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Why did you choose PA?


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Ex corpsman, worked in civilian medical field for over 10 years after and wanted to move up. Was in mid 30's and had little kids at the time so med school made no fiscal or timely sense. Oh yeah and Ochem. Lol

 

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 EDIT REASON: fat thumbs. Meant 10 years not 20 lol.

 

 

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24 minutes ago, Joelseff said:

Ex corpsman, worked in civilian medical field for over 20 years after and wanted to move up. Was in mid 30's and had little kids at the time so med school made no fiscal or timely sense. Oh yeah and Ochem. Lol

 

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I knew I couldn't be the only one...

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I thought being a PA would be a good balance of what I liked about medicine (the science, diagnosing and treating patients) without some of the (in my view) negative aspects like the heavier focus on research. Another large factor for me was money, unfortunately; I'm using VA benefits to pay for PA school, and I didn't think they'd cover medical school (not sure if this was the right call, but it'll be nice graduating with very low student loan debt). I was also a little older when I began this journey (started PA school at 31), so age did play a part in my decision.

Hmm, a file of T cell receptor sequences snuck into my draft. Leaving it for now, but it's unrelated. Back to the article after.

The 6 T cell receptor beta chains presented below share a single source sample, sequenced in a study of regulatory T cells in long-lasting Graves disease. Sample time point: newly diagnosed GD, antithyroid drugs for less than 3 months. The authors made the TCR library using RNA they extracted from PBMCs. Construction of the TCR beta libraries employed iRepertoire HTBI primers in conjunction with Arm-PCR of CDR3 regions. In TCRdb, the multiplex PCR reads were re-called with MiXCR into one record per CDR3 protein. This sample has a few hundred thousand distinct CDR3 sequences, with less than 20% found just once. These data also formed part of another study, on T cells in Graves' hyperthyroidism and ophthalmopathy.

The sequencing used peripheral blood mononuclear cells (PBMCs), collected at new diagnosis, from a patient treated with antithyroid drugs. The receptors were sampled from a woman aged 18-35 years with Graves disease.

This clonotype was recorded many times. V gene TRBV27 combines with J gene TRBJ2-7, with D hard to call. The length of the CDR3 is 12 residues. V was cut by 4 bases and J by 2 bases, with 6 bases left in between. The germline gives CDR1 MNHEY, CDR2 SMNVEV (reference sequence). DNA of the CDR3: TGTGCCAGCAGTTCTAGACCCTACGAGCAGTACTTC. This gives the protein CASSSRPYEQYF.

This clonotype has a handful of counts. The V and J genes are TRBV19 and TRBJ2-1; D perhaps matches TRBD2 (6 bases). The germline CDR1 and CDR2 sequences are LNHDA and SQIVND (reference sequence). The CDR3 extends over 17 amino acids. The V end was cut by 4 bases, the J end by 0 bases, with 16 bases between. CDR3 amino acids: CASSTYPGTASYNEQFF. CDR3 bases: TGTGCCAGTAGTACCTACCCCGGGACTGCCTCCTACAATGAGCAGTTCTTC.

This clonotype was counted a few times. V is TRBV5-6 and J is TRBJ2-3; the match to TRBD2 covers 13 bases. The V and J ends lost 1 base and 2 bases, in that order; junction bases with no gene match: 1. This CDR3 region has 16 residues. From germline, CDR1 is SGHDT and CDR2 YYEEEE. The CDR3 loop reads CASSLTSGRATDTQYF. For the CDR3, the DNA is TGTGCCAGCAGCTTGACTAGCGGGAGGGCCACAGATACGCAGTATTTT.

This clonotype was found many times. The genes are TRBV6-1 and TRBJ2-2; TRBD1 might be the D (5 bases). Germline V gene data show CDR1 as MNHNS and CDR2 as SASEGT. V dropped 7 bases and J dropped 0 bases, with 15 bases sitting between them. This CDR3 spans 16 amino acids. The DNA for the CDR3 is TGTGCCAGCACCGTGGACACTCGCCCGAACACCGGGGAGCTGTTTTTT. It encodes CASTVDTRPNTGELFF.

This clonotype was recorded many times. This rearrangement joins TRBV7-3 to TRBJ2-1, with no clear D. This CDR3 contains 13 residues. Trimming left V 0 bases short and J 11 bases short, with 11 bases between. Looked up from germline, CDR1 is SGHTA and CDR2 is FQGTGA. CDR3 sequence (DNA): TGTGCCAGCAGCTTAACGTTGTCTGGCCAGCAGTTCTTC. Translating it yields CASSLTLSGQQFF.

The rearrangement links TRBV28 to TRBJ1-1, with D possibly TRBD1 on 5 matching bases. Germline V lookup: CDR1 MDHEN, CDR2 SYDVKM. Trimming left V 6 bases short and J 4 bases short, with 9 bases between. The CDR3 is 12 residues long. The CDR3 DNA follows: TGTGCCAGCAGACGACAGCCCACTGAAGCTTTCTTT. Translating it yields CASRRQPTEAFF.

I'm still a second year PA student, and while I don't regret my decision, I am also one of those who are on the fence about whether I should have went to medical school; I had the grades for it and completed all the med school prereqs (except physics) while preparing for PA school, so I do wonder sometimes if I made the right call. I haven't completely ruled out med school yet either, though it's not likely. 

I plan on doing a residency and giving this PA thing the best shot I can. Overall, I think being a PA is a great career, and I'm hopeful that I can find a niche that I'll be satisfied in. 

Edited by ProSpectre
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Honestly wasn’t sure if medicine was for me. Definitely had the grades and test scores but didn’t  want to spend the time and money on Med school given my uncertainty; so I hedged and went to PA school. PA offers me A good living and a nice schedule. Only I regret I have is going into medicine unfortunately. Glad I didnt figure that out after spending 8 years and 250k on Med school. 

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For a long time I'd been interested in being an NP but I had no desire to be an RN first. Didn't even know PAs existed. Then I did a year with AmeriCorps at a community health center and worked closely with PAs there and realized that was what I'd been looking for. I wanted a job where I could make a meaningful difference in peoples' lives and make good money. Hadn't ever really wanted to be a doc as I had a hard time imagining committing to a specialty, and then by the time I understood more about residency and how med education worked I was in my late twenties and was worried about the time investment.